This mix of sweet and tangy berry and floral notes is boldly flavoured and concentrated, common traits of most alcoholic pop-style cocktails. The difference here is the flavours seem more natural than confected. For best enjoyment, serve in a tumbler over ice – better yet, with a splash of soda water to tailor the sweetness to your taste. Available in Ontario at the above price, $2.99 in Manitoba.
Lindeman’s Shiraz 2018 (Australia)
Packaged for ease in a single-serve can, this simple and pleasant Australian red displays the fruity intensity that helped make shiraz a household name. Some spicy notes add some interest to the fresh plum and berry flavours. Available in Ontario at above price, $3.49 in British Columbia, $4.40 in Manitoba, $4.99 in New Brunswick, $5.99 in Newfoundland.
Matt & Steve’s Caesar Original Lightly Spiced (Canada)
Bartenders Matt Larochelle and Steve McVicker started with their company 20 years ago with the Extreme Bean Hot & Spicy, designed to be an upgrade on the unassuming celery stick garnish for a Caesar cocktail. Other pickled and cocktail-related products have followed, with the natural line extension coming with the launch of a pre-made Caesar that’s a satisfying blend of vodka, tomato juice, spices and Extreme Bean brine. Available in Ontario at the above price, various prices in British Columbia, Alberta and Saskatchewan.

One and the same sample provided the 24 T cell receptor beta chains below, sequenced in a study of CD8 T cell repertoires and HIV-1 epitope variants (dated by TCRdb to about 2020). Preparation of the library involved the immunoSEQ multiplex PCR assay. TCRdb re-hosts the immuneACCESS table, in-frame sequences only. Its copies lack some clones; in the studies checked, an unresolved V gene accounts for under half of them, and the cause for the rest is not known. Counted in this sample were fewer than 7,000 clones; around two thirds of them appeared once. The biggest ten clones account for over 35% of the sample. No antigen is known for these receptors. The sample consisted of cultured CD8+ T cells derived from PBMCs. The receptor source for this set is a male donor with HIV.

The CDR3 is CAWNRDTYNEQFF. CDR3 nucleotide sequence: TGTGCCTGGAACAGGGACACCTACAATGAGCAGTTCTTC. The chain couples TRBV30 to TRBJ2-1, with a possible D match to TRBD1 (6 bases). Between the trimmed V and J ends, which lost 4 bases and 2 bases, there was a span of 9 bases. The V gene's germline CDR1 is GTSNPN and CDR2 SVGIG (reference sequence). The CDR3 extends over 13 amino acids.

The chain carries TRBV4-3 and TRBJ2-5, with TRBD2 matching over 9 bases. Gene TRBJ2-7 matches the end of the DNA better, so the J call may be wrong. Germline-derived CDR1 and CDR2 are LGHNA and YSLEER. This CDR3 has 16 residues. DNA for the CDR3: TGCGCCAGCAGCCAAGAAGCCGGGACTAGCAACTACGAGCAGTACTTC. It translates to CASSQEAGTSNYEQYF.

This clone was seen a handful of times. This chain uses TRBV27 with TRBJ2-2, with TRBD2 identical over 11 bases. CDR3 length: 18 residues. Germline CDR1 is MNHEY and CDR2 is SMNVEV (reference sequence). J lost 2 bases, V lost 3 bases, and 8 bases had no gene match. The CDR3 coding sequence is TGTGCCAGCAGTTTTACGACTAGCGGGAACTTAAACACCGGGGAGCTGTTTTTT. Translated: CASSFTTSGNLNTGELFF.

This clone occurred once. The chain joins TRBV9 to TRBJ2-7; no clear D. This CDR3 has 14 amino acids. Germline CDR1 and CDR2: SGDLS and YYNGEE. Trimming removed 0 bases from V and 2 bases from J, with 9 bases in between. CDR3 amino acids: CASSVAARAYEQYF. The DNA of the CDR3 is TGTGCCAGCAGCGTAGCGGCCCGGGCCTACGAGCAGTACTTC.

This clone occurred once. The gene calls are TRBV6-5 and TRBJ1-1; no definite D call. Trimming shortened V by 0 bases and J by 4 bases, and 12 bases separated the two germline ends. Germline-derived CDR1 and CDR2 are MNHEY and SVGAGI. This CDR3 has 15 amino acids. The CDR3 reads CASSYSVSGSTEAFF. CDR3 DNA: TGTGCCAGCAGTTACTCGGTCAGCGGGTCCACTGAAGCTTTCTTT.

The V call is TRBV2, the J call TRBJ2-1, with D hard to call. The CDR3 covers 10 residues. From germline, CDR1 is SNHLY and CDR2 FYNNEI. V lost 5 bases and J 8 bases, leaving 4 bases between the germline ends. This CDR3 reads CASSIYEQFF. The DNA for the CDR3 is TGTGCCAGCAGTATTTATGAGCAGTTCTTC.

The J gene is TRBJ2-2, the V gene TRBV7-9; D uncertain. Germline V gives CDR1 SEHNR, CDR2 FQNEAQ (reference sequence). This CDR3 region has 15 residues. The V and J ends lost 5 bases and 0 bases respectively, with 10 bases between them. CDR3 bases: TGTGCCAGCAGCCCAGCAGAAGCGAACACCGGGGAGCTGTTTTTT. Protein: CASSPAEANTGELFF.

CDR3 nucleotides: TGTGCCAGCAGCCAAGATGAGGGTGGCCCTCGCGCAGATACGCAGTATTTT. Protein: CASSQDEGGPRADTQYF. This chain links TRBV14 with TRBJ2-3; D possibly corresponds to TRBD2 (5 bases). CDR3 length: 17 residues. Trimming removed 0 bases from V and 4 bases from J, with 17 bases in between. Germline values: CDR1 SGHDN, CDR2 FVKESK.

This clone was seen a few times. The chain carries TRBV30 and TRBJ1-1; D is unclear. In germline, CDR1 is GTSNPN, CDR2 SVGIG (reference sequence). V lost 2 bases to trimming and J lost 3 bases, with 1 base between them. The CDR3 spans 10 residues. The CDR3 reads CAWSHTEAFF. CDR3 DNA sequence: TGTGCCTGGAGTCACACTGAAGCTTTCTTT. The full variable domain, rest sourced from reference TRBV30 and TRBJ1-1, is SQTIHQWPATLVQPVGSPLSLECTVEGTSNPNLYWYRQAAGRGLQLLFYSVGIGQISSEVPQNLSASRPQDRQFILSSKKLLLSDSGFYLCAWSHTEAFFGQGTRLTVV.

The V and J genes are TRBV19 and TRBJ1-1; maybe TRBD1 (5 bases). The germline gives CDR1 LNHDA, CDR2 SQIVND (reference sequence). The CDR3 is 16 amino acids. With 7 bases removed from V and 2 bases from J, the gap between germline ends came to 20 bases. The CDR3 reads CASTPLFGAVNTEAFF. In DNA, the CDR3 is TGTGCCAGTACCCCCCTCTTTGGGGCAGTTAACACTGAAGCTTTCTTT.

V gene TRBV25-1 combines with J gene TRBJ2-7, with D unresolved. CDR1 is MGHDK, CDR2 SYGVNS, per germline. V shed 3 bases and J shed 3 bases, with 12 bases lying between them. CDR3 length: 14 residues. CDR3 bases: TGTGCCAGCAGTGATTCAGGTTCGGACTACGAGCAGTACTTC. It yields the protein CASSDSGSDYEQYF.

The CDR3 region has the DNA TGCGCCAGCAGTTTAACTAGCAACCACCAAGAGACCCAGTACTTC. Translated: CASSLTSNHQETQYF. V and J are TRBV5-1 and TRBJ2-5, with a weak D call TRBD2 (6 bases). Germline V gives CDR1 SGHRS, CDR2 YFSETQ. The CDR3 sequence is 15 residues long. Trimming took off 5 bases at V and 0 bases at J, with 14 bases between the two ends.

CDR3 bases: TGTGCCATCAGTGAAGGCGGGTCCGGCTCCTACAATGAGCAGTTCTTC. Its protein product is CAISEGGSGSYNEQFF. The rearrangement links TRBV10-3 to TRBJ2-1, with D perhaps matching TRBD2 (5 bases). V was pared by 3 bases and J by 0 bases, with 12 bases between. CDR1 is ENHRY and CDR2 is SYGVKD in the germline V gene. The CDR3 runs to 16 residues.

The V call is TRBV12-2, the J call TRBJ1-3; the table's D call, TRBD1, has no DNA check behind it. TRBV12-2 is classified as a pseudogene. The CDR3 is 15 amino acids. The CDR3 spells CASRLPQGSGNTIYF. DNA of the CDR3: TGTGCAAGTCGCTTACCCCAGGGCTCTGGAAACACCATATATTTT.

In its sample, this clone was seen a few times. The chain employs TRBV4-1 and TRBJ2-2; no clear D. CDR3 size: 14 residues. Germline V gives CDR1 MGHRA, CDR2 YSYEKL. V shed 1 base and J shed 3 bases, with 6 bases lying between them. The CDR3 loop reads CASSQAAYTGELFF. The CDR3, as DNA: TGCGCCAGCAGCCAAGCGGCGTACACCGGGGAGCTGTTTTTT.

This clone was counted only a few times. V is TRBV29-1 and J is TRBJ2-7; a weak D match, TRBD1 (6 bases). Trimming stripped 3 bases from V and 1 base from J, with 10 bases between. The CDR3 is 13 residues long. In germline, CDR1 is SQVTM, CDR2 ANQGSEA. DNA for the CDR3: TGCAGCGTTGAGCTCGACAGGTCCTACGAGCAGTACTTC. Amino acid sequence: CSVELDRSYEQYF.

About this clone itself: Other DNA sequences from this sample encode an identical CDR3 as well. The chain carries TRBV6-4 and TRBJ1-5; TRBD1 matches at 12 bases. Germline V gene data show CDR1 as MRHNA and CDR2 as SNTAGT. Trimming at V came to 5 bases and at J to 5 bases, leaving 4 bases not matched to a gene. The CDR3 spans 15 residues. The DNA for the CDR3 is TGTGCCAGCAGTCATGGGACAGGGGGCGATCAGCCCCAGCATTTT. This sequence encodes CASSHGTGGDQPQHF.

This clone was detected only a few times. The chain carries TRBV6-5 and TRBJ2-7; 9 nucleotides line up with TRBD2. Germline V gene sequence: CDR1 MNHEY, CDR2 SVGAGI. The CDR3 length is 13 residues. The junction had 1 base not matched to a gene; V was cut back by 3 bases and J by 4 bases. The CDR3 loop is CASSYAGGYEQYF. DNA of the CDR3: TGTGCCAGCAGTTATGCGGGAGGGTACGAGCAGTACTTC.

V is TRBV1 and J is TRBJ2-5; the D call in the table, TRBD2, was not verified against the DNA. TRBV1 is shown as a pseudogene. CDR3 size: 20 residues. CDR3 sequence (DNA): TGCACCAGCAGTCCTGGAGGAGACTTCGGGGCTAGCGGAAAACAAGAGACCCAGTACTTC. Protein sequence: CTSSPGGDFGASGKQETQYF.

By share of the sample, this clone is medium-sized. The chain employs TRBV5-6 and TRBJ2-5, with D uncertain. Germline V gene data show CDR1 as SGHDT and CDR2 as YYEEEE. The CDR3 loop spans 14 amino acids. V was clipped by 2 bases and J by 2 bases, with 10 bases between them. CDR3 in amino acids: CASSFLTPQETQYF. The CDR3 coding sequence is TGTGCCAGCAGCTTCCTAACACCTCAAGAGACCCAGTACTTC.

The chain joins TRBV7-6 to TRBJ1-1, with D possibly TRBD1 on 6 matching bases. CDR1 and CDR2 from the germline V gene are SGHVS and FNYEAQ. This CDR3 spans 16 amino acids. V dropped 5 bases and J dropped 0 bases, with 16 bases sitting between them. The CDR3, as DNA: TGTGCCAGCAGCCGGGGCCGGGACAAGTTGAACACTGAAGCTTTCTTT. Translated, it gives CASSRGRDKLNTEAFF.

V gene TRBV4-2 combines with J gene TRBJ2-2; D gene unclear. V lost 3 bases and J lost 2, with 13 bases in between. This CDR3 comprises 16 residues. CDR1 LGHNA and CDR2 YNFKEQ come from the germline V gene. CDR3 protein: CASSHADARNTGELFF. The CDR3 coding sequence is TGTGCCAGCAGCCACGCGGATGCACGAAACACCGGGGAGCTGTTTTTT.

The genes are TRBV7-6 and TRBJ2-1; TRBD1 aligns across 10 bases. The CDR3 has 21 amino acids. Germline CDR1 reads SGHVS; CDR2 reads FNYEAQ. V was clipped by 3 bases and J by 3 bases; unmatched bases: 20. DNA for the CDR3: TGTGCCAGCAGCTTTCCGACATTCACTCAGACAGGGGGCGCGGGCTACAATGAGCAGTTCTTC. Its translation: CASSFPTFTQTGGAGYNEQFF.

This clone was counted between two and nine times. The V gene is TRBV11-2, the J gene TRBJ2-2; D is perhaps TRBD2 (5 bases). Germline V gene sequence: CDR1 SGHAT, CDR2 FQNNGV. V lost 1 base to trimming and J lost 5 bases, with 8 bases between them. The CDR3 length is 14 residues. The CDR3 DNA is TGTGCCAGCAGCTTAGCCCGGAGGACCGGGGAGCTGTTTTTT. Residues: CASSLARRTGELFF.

Social Lite Lime Gin Soda (Canada)
$2.70/355 mL can
Canada’s Social Lite helped to create the ready-to-drink, low-calorie vodka soda market with its 2013 launch. The range boasts a number of clean and crisp pre-made cocktails with unsweetened natural flavours, such as Pineapple Mango and Grapefruit Pomelo, that boast no sugar and no carbs. That same philosophy is behind the brand’s first gin-based cocktail, Lime Gin Soda. It’s light and fresh, with a delicate lime flavour. Available in Ontario at the above price, various prices in British Columbia.
Stiegl Grapefruit Radler (Austria)
This thirst-quenching, low-alcohol blend of Stiegl’s lager and grapefruit juice has been a summertime staple for years. The grapefruit character is bright, pure and unmistakable, with nice effervescence and a refreshing finish. Available in Ontario at the above price, $3.29 in British Columbia, $3.99 in Saskatchewan, $3.49 in Manitoba.
Sterling Vineyards Chardonnay (United States)
This popular California chardonnay comes packaged in a stylish, slender and resealable aluminum can that holds half a bottle of wine. The style is ripe and flavourful, with appealing fruit and a smooth, creamy texture that gives it mass appeal. Available in Ontario at the above price, $11.49 in Alberta, $9.50 in Manitoba.
White Claw Mango (Canada)
White Claw made its debut in Canada in March, hoping to duplicate its runaway success in the United States, where Instagram and other social media channels made the fruit-flavoured spiked seltzer water last summer’s drink of choice. The mango flavour is appetizing: it smells and tastes as advertised, with a refreshing character that’s easy to appreciate. Black Cherry rivals Mango as one of White Claw’s most popular flavours, offering a richer and more flavourful style that’s too sweet for my taste, but is likely just right for the target market. Available in Ontario at the above price. Six-packs of the slim 355 mL can are $12.99 in British Columbia, $15.99 in Manitoba, $14.10 in Quebec, $17.99 in New Brunswick, $19.98 in Newfoundland.
Windfall Hail Mary Cider (Canada)
Founded by Jeff and Nathaly Nairn, Windfall is a so-called urban cidery, located in Vancouver with a focus on producing food-friendly, dry ciders from 100-per-cent British Columbia apples. This enjoyable rosé cider, Hail Mary, was launched last year. A blend of apples with ripe berries, it offers an enjoyable mix of juicy and tangy fruit flavours with mild carbonation and a crisp finish. Available in British Columbia, windfallcider.ca.